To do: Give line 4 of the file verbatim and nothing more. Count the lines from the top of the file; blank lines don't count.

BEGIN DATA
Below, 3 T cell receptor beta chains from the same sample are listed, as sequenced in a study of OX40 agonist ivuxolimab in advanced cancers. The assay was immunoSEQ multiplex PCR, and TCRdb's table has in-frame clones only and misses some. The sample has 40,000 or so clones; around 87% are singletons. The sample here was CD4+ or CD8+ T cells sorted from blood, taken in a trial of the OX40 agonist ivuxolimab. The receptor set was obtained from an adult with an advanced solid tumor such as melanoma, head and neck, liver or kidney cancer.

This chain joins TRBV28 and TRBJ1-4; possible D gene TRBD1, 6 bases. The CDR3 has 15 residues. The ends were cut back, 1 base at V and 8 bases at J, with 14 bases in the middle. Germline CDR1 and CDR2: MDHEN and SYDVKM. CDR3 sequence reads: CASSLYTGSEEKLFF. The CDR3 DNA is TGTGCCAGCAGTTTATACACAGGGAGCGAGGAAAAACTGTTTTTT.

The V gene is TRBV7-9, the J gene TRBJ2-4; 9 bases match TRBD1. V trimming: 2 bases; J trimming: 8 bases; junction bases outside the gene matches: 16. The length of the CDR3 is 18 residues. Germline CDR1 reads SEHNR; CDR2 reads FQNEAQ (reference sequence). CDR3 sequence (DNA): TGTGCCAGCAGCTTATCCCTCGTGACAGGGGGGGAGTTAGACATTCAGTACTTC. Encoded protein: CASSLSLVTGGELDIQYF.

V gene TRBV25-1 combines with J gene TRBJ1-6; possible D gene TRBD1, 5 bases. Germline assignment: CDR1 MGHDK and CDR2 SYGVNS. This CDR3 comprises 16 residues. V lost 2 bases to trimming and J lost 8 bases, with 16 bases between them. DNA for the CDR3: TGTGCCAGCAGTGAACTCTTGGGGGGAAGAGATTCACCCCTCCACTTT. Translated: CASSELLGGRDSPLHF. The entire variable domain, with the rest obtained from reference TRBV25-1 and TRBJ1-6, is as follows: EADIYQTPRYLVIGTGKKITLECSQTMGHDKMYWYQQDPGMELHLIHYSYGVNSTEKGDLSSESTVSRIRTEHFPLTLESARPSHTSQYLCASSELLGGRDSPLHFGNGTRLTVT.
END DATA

V gene TRBV25-1 combines with J gene TRBJ1-6; possible D gene TRBD1, 5 bases. Germline assignment: CDR1 MGHDK and CDR2 SYGVNS. This CDR3 comprises 16 residues. V lost 2 bases to trimming and J lost 8 bases, with 16 bases between them. DNA for the CDR3: TGTGCCAGCAGTGAACTCTTGGGGGGAAGAGATTCACCCCTCCACTTT. Translated: CASSELLGGRDSPLHF. The entire variable domain, with the rest obtained from reference TRBV25-1 and TRBJ1-6, is as follows: EADIYQTPRYLVIGTGKKITLECSQTMGHDKMYWYQQDPGMELHLIHYSYGVNSTEKGDLSSESTVSRIRTEHFPLTLESARPSHTSQYLCASSELLGGRDSPLHFGNGTRLTVT.